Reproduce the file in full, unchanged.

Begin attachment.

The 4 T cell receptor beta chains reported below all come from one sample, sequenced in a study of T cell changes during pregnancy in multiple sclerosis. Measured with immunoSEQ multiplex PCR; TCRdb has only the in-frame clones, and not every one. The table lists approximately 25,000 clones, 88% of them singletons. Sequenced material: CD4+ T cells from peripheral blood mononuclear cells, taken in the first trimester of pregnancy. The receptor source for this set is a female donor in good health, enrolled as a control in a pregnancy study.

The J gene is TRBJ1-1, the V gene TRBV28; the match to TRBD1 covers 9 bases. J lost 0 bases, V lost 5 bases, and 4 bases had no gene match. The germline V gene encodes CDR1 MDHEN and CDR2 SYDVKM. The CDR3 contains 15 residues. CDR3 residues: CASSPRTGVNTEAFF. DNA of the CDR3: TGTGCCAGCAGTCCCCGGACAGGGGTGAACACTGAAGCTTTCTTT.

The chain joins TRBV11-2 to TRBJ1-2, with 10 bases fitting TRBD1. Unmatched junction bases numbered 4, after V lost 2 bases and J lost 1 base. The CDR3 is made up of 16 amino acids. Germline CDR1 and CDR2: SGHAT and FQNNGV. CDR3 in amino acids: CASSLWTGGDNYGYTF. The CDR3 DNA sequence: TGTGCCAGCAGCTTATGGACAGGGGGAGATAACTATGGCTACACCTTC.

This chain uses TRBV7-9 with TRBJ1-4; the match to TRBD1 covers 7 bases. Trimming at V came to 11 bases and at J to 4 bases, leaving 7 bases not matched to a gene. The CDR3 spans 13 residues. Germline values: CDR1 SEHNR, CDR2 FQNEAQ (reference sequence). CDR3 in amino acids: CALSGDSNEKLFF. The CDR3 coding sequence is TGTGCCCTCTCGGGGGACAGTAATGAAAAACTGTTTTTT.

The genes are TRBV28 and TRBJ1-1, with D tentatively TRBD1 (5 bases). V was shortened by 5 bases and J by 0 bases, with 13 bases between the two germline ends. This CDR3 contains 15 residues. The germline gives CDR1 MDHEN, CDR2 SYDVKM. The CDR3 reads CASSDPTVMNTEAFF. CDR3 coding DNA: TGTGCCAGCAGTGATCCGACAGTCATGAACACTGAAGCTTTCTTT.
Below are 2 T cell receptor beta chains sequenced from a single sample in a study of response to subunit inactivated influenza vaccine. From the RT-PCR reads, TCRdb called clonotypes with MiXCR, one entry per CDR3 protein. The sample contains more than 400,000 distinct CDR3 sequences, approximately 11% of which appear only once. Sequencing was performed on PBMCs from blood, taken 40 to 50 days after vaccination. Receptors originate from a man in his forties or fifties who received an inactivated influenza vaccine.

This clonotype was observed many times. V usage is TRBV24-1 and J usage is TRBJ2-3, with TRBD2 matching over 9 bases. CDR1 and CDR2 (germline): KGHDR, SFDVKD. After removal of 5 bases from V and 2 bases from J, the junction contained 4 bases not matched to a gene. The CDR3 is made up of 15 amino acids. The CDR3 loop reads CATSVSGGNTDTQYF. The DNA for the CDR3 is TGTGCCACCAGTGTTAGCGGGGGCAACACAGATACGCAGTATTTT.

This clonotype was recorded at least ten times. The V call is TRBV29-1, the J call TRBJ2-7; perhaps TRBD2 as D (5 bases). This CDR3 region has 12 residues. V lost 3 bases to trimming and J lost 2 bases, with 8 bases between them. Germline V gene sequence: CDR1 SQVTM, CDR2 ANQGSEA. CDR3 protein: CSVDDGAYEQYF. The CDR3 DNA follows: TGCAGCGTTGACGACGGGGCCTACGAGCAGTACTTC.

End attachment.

The 4 T cell receptor beta chains reported below all come from one sample, sequenced in a study of T cell changes during pregnancy in multiple sclerosis. Measured with immunoSEQ multiplex PCR; TCRdb has only the in-frame clones, and not every one. The table lists approximately 25,000 clones, 88% of them singletons. Sequenced material: CD4+ T cells from peripheral blood mononuclear cells, taken in the first trimester of pregnancy. The receptor source for this set is a female donor in good health, enrolled as a control in a pregnancy study.

The J gene is TRBJ1-1, the V gene TRBV28; the match to TRBD1 covers 9 bases. J lost 0 bases, V lost 5 bases, and 4 bases had no gene match. The germline V gene encodes CDR1 MDHEN and CDR2 SYDVKM. The CDR3 contains 15 residues. CDR3 residues: CASSPRTGVNTEAFF. DNA of the CDR3: TGTGCCAGCAGTCCCCGGACAGGGGTGAACACTGAAGCTTTCTTT.

The chain joins TRBV11-2 to TRBJ1-2, with 10 bases fitting TRBD1. Unmatched junction bases numbered 4, after V lost 2 bases and J lost 1 base. The CDR3 is made up of 16 amino acids. Germline CDR1 and CDR2: SGHAT and FQNNGV. CDR3 in amino acids: CASSLWTGGDNYGYTF. The CDR3 DNA sequence: TGTGCCAGCAGCTTATGGACAGGGGGAGATAACTATGGCTACACCTTC.

This chain uses TRBV7-9 with TRBJ1-4; the match to TRBD1 covers 7 bases. Trimming at V came to 11 bases and at J to 4 bases, leaving 7 bases not matched to a gene. The CDR3 spans 13 residues. Germline values: CDR1 SEHNR, CDR2 FQNEAQ (reference sequence). CDR3 in amino acids: CALSGDSNEKLFF. The CDR3 coding sequence is TGTGCCCTCTCGGGGGACAGTAATGAAAAACTGTTTTTT.

The genes are TRBV28 and TRBJ1-1, with D tentatively TRBD1 (5 bases). V was shortened by 5 bases and J by 0 bases, with 13 bases between the two germline ends. This CDR3 contains 15 residues. The germline gives CDR1 MDHEN, CDR2 SYDVKM. The CDR3 reads CASSDPTVMNTEAFF. CDR3 coding DNA: TGTGCCAGCAGTGATCCGACAGTCATGAACACTGAAGCTTTCTTT.
Below are 2 T cell receptor beta chains sequenced from a single sample in a study of response to subunit inactivated influenza vaccine. From the RT-PCR reads, TCRdb called clonotypes with MiXCR, one entry per CDR3 protein. The sample contains more than 400,000 distinct CDR3 sequences, approximately 11% of which appear only once. Sequencing was performed on PBMCs from blood, taken 40 to 50 days after vaccination. Receptors originate from a man in his forties or fifties who received an inactivated influenza vaccine.

This clonotype was observed many times. V usage is TRBV24-1 and J usage is TRBJ2-3, with TRBD2 matching over 9 bases. CDR1 and CDR2 (germline): KGHDR, SFDVKD. After removal of 5 bases from V and 2 bases from J, the junction contained 4 bases not matched to a gene. The CDR3 is made up of 15 amino acids. The CDR3 loop reads CATSVSGGNTDTQYF. The DNA for the CDR3 is TGTGCCACCAGTGTTAGCGGGGGCAACACAGATACGCAGTATTTT.

This clonotype was recorded at least ten times. The V call is TRBV29-1, the J call TRBJ2-7; perhaps TRBD2 as D (5 bases). This CDR3 region has 12 residues. V lost 3 bases to trimming and J lost 2 bases, with 8 bases between them. Germline V gene sequence: CDR1 SQVTM, CDR2 ANQGSEA. CDR3 protein: CSVDDGAYEQYF. The CDR3 DNA follows: TGCAGCGTTGACGACGGGGCCTACGAGCAGTACTTC.